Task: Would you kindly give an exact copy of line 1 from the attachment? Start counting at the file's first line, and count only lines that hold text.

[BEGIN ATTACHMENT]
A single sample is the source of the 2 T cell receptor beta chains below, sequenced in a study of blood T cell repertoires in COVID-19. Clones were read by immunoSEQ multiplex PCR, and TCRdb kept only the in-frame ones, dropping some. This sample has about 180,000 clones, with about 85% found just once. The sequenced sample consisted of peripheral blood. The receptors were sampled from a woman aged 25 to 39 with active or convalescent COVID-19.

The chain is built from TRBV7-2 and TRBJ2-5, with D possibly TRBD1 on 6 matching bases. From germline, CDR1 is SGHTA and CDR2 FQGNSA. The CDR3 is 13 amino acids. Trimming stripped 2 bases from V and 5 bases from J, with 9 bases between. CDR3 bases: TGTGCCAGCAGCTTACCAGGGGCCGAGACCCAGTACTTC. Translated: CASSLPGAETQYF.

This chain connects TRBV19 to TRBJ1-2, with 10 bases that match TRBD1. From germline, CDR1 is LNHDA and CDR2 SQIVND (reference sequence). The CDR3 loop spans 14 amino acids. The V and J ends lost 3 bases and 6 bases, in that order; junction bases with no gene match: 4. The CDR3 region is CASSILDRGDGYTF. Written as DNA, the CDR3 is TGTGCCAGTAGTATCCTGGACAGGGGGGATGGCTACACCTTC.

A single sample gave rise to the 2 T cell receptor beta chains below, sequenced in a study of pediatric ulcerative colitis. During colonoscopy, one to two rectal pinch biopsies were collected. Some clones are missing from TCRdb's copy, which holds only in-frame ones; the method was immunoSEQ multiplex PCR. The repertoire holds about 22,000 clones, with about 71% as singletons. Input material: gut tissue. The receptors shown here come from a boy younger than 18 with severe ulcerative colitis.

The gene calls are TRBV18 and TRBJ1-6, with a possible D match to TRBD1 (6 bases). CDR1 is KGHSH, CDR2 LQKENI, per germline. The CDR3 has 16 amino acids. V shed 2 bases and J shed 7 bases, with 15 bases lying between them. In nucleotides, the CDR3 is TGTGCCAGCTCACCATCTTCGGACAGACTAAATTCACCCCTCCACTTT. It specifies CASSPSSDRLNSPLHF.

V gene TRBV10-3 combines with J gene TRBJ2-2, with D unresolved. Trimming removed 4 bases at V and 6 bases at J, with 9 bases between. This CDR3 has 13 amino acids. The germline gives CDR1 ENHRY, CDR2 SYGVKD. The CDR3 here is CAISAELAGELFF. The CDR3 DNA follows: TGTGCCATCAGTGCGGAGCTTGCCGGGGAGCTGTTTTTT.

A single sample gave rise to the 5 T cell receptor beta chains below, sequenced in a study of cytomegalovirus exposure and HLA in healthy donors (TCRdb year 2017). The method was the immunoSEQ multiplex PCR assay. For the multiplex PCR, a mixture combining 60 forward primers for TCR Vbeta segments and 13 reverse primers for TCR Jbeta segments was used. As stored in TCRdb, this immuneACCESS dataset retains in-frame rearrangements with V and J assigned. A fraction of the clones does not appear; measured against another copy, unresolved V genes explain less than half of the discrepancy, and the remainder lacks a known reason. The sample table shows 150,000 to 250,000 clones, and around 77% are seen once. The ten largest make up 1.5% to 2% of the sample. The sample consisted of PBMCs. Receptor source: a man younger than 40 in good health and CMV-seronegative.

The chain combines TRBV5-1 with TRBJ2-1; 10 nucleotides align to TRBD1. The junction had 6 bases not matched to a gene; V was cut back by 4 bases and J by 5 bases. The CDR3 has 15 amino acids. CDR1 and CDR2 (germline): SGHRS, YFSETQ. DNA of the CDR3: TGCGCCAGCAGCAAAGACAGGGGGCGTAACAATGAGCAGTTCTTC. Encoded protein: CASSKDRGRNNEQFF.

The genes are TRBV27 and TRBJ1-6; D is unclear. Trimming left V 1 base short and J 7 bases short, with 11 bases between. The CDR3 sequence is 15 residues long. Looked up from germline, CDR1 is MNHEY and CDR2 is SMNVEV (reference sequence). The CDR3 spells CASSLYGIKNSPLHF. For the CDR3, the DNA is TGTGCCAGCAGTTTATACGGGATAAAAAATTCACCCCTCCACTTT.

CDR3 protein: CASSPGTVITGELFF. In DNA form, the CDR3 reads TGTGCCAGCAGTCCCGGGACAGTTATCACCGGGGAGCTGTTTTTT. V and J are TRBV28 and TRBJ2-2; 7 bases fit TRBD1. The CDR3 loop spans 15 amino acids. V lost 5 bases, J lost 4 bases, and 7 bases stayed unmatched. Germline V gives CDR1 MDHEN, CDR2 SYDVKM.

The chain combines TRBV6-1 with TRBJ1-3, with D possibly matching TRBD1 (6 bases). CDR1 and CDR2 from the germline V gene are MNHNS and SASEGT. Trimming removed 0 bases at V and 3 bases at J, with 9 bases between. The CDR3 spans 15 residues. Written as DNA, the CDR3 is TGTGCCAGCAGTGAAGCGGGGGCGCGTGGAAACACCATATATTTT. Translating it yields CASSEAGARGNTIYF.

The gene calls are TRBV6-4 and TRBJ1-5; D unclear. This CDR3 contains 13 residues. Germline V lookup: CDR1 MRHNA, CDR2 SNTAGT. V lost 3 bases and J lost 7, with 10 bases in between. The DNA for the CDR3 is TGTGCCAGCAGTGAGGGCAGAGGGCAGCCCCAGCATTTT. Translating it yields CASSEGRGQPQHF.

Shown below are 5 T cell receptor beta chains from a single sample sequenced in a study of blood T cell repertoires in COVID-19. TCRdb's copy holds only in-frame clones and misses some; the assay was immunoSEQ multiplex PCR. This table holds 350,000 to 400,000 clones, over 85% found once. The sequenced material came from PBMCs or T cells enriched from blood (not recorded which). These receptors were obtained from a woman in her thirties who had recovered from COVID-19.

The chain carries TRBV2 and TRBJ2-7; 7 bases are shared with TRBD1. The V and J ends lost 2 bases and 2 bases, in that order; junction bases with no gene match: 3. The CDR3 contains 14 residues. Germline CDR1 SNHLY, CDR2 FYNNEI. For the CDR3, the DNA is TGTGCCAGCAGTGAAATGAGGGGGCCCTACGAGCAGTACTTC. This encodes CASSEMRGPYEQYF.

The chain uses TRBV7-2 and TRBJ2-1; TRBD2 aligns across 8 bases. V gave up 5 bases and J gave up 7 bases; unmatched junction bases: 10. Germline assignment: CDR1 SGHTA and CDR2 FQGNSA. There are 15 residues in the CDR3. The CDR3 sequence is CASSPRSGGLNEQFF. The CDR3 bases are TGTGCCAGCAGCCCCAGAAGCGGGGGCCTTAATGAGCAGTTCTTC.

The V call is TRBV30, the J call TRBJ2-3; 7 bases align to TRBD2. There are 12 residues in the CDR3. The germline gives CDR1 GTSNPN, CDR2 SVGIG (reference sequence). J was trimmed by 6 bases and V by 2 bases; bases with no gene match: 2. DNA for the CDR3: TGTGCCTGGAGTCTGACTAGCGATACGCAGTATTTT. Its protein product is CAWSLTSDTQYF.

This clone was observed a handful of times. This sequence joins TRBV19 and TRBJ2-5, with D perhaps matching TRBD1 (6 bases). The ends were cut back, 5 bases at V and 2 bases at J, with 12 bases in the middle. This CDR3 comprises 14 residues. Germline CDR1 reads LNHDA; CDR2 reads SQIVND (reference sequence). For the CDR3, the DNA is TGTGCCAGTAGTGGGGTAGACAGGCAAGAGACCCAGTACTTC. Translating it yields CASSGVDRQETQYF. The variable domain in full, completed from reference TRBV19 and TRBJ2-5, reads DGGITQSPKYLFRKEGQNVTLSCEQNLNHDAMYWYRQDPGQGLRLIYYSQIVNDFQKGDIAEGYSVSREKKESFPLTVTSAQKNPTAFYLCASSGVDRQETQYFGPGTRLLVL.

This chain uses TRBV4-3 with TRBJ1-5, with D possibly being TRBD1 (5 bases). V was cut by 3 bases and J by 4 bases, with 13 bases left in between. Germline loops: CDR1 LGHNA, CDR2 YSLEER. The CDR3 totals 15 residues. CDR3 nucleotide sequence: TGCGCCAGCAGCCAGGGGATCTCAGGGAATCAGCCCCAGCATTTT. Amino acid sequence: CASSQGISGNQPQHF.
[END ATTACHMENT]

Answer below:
A single sample is the source of the 2 T cell receptor beta chains below, sequenced in a study of blood T cell repertoires in COVID-19. Clones were read by immunoSEQ multiplex PCR, and TCRdb kept only the in-frame ones, dropping some. This sample has about 180,000 clones, with about 85% found just once. The sequenced sample consisted of peripheral blood. The receptors were sampled from a woman aged 25 to 39 with active or convalescent COVID-19.